I could imagine the following chain of thought, though I haven't worked with children that age so I might be far wrong.

Start by turning the problem around: instead of trying to make the fence as short as it will go, try to make the rectangle as large as it will go while maintaining the length of the fence. You might want to fool around with a piece of string tied in a loop and wrapped around four fingers. In any case, you can readily see that for extremely narrow rectangles, the area is almost zero. You might consider the two degerate zero area rectangles as two ends of a continuum of possibilities. Both ends are bad. Furthermore, the thing is symmetric: whether you make your rectangle narrow and horizontal, or narrow and vertical, you have the same low area. Making the sides more equal will increase the area, as an example (computing $a\times b$ for two different partitions $a+b$ of the same number, which is a lot easier than your $x+\frac{900}x$) will quickly verify. So both ends of the continuum are bad, from there things get better, and everything is symmetric. Now it isn't too hard to conjecture that things might keep getting better until symmetry forces them to do otherwise. This is no proof, but sound mathematical intuition, which in my opinion is all that is asked for here. So now you “know” that for a fixed length of fence, the square has maximal area.

With that knowledge, go back to the original problem. We are looking for the shortest fence for that given area, so we are looking for a fence for which this is the maximal area. We know that maximal area to be that of a square, so we can try to guess the square root. Due to the devision-with-remainder stuff, they might know that two trailing zeros indicate a number which can be divided by 10 two times. So they might be able to measure area not in m² but instead in (10m)². In Germany there is a name for that unit, and according to Interwiki links so is there in Russia. If they did conversions between units before, they might spot this a bit faster than they would otherwise. Now finding the square root of 9 should be rather simple if they have memorized their multiplication tables. A little trial and error will get them there.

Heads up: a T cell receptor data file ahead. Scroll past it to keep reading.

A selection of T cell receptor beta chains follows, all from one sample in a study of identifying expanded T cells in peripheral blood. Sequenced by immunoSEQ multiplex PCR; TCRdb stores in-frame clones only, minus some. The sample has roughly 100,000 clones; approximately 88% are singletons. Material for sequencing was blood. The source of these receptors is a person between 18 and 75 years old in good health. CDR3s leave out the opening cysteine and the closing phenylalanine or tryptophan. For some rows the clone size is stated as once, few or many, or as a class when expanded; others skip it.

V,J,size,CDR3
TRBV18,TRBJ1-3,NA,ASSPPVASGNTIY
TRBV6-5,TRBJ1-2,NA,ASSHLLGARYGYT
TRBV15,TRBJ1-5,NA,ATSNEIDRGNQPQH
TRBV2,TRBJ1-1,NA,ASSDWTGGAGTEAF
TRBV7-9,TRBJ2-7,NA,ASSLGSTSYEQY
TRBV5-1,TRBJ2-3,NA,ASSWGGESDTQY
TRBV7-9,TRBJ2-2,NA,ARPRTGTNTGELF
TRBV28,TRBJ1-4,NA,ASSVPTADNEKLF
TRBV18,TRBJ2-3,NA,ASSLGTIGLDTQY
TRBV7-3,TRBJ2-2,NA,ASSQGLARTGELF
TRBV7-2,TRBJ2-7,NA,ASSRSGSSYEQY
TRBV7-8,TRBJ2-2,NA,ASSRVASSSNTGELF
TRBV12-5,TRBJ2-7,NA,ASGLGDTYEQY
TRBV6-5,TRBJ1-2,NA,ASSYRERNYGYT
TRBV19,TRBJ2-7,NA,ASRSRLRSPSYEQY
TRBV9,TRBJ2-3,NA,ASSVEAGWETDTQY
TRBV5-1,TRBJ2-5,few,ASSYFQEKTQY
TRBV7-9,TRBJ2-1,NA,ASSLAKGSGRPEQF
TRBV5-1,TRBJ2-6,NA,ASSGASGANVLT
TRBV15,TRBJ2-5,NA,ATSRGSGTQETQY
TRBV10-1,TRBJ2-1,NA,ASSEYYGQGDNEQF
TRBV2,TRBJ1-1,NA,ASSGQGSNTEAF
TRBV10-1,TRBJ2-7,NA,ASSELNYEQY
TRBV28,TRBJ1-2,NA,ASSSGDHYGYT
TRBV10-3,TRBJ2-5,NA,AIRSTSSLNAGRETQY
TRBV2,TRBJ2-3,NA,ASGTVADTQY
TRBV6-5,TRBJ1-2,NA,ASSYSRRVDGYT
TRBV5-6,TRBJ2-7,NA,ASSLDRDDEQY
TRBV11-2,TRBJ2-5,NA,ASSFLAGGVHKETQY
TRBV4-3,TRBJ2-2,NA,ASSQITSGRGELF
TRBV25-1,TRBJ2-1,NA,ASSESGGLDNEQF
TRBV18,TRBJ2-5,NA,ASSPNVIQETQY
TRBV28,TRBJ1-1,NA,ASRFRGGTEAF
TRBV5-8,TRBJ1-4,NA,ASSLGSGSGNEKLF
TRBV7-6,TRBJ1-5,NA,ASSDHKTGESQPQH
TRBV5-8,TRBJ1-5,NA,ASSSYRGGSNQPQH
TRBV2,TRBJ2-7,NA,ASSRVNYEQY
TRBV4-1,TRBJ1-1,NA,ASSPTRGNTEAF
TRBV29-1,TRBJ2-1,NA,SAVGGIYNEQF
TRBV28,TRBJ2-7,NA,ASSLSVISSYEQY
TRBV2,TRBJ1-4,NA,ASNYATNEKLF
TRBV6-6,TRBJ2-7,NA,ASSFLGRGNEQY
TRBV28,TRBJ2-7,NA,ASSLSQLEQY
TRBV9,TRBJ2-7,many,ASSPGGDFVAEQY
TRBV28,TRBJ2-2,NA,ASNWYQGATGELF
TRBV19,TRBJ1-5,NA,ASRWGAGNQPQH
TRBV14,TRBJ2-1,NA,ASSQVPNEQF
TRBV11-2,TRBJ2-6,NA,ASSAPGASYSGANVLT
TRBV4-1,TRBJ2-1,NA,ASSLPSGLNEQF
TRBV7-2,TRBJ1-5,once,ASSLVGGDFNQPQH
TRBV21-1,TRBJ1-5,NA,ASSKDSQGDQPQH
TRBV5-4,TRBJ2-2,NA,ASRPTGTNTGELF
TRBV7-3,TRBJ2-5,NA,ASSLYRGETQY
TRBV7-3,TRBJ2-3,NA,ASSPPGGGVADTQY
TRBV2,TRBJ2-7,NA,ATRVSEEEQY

Keep in mind that all of this is hypothetical, and requires quite a bit of a detour from the minimization problem as originally formulated to the maximization problem that might be more accessible. It requires a good intuition about the scale invariance of the underlying geometry: it does not matter that you scale the fence length to some arbitrary value and try maximizing the area. It does not matter that you measure lengths in 10m instead of 1m increments.

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    $\begingroup$ The English name for $100~\mathrm{m}^2$ is are, but that is maybe not widely known in the English-speaking world. $\endgroup$ – Jeppe Stig Nielsen Feb 3 '15 at 1:56

Assuming the sides are natural numbers, there are only a few possibilities to try, because $900=2^2 \cdot 3^2 \cdot 5^2$ has only 27 divisors (and there is no reason why one wouldn't be able to see a pattern).

If the question would be posed the other way around, i.e. "what is the largest area you can fence with rectangle of perimeter $120$", then you can calculate differences (similar to differentials, but without the limit), and see that $(x+1)∗(60−(x+1))−x∗(60−x)=59−2x$ is bigger than $0$ for $x<30$. Of course, this is hard, but still I would consider it a valid problem (especially for gifted children).

To complement the above and @RobertIsrael's answer, even if the child is uncomfortable with squares of variables, purely geometrical argument also suffices. Indeed, it's not that hard to see when the green rectangle is larger than the red one.

$\hspace{100pt}$rectangle area

I hope this helps $\ddot\smile$